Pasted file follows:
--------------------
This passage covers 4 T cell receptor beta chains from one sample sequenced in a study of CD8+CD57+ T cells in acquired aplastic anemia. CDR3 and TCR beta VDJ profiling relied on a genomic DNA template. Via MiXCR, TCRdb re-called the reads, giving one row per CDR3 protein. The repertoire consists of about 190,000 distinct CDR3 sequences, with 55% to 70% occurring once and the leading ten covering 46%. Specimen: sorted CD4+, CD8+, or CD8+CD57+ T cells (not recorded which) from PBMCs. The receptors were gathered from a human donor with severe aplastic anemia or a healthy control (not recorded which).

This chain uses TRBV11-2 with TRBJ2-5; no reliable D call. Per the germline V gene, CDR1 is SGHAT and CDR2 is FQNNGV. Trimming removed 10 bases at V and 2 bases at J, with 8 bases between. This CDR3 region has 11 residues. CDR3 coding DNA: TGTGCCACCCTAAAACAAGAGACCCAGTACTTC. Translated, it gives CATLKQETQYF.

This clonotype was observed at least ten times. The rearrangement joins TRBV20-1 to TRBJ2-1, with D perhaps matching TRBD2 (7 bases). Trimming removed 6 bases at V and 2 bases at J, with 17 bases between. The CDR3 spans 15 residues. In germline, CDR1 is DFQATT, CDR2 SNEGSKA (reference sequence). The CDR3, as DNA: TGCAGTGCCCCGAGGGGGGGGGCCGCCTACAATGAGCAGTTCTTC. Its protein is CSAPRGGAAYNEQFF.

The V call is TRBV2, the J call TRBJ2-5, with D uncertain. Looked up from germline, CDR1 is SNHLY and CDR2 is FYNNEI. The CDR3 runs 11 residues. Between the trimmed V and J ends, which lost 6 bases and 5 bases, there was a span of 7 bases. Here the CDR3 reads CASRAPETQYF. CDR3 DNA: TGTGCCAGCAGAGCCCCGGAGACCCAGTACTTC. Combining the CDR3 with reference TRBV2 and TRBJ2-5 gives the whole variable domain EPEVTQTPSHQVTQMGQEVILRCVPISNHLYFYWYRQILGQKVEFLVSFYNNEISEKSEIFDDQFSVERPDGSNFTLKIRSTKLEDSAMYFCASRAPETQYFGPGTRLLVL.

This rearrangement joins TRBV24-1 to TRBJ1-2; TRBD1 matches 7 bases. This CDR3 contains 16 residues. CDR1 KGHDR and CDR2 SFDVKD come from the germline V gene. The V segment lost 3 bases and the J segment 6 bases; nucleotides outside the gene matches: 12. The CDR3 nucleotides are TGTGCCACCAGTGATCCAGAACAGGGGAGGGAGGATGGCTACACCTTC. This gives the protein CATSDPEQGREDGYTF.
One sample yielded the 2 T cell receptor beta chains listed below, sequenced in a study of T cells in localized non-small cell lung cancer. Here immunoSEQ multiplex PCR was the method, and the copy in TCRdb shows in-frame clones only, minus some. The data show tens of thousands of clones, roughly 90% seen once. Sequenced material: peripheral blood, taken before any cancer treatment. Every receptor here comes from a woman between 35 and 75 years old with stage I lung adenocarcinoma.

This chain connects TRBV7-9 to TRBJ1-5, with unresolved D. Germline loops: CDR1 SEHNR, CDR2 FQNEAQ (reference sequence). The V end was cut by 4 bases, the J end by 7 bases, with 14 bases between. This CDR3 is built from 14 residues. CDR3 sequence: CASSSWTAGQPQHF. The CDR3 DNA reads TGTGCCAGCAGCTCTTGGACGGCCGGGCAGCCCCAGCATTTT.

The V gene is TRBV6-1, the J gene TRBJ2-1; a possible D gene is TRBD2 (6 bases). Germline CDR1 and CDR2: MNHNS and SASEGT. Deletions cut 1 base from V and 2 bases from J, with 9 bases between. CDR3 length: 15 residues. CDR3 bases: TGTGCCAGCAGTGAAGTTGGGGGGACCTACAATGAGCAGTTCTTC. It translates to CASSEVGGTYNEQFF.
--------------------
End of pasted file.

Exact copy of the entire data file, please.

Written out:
This passage covers 4 T cell receptor beta chains from one sample sequenced in a study of CD8+CD57+ T cells in acquired aplastic anemia. CDR3 and TCR beta VDJ profiling relied on a genomic DNA template. Via MiXCR, TCRdb re-called the reads, giving one row per CDR3 protein. The repertoire consists of about 190,000 distinct CDR3 sequences, with 55% to 70% occurring once and the leading ten covering 46%. Specimen: sorted CD4+, CD8+, or CD8+CD57+ T cells (not recorded which) from PBMCs. The receptors were gathered from a human donor with severe aplastic anemia or a healthy control (not recorded which).

This chain uses TRBV11-2 with TRBJ2-5; no reliable D call. Per the germline V gene, CDR1 is SGHAT and CDR2 is FQNNGV. Trimming removed 10 bases at V and 2 bases at J, with 8 bases between. This CDR3 region has 11 residues. CDR3 coding DNA: TGTGCCACCCTAAAACAAGAGACCCAGTACTTC. Translated, it gives CATLKQETQYF.

This clonotype was observed at least ten times. The rearrangement joins TRBV20-1 to TRBJ2-1, with D perhaps matching TRBD2 (7 bases). Trimming removed 6 bases at V and 2 bases at J, with 17 bases between. The CDR3 spans 15 residues. In germline, CDR1 is DFQATT, CDR2 SNEGSKA (reference sequence). The CDR3, as DNA: TGCAGTGCCCCGAGGGGGGGGGCCGCCTACAATGAGCAGTTCTTC. Its protein is CSAPRGGAAYNEQFF.

The V call is TRBV2, the J call TRBJ2-5, with D uncertain. Looked up from germline, CDR1 is SNHLY and CDR2 is FYNNEI. The CDR3 runs 11 residues. Between the trimmed V and J ends, which lost 6 bases and 5 bases, there was a span of 7 bases. Here the CDR3 reads CASRAPETQYF. CDR3 DNA: TGTGCCAGCAGAGCCCCGGAGACCCAGTACTTC. Combining the CDR3 with reference TRBV2 and TRBJ2-5 gives the whole variable domain EPEVTQTPSHQVTQMGQEVILRCVPISNHLYFYWYRQILGQKVEFLVSFYNNEISEKSEIFDDQFSVERPDGSNFTLKIRSTKLEDSAMYFCASRAPETQYFGPGTRLLVL.

This rearrangement joins TRBV24-1 to TRBJ1-2; TRBD1 matches 7 bases. This CDR3 contains 16 residues. CDR1 KGHDR and CDR2 SFDVKD come from the germline V gene. The V segment lost 3 bases and the J segment 6 bases; nucleotides outside the gene matches: 12. The CDR3 nucleotides are TGTGCCACCAGTGATCCAGAACAGGGGAGGGAGGATGGCTACACCTTC. This gives the protein CATSDPEQGREDGYTF.
One sample yielded the 2 T cell receptor beta chains listed below, sequenced in a study of T cells in localized non-small cell lung cancer. Here immunoSEQ multiplex PCR was the method, and the copy in TCRdb shows in-frame clones only, minus some. The data show tens of thousands of clones, roughly 90% seen once. Sequenced material: peripheral blood, taken before any cancer treatment. Every receptor here comes from a woman between 35 and 75 years old with stage I lung adenocarcinoma.

This chain connects TRBV7-9 to TRBJ1-5, with unresolved D. Germline loops: CDR1 SEHNR, CDR2 FQNEAQ (reference sequence). The V end was cut by 4 bases, the J end by 7 bases, with 14 bases between. This CDR3 is built from 14 residues. CDR3 sequence: CASSSWTAGQPQHF. The CDR3 DNA reads TGTGCCAGCAGCTCTTGGACGGCCGGGCAGCCCCAGCATTTT.

The V gene is TRBV6-1, the J gene TRBJ2-1; a possible D gene is TRBD2 (6 bases). Germline CDR1 and CDR2: MNHNS and SASEGT. Deletions cut 1 base from V and 2 bases from J, with 9 bases between. CDR3 length: 15 residues. CDR3 bases: TGTGCCAGCAGTGAAGTTGGGGGGACCTACAATGAGCAGTTCTTC. It translates to CASSEVGGTYNEQFF.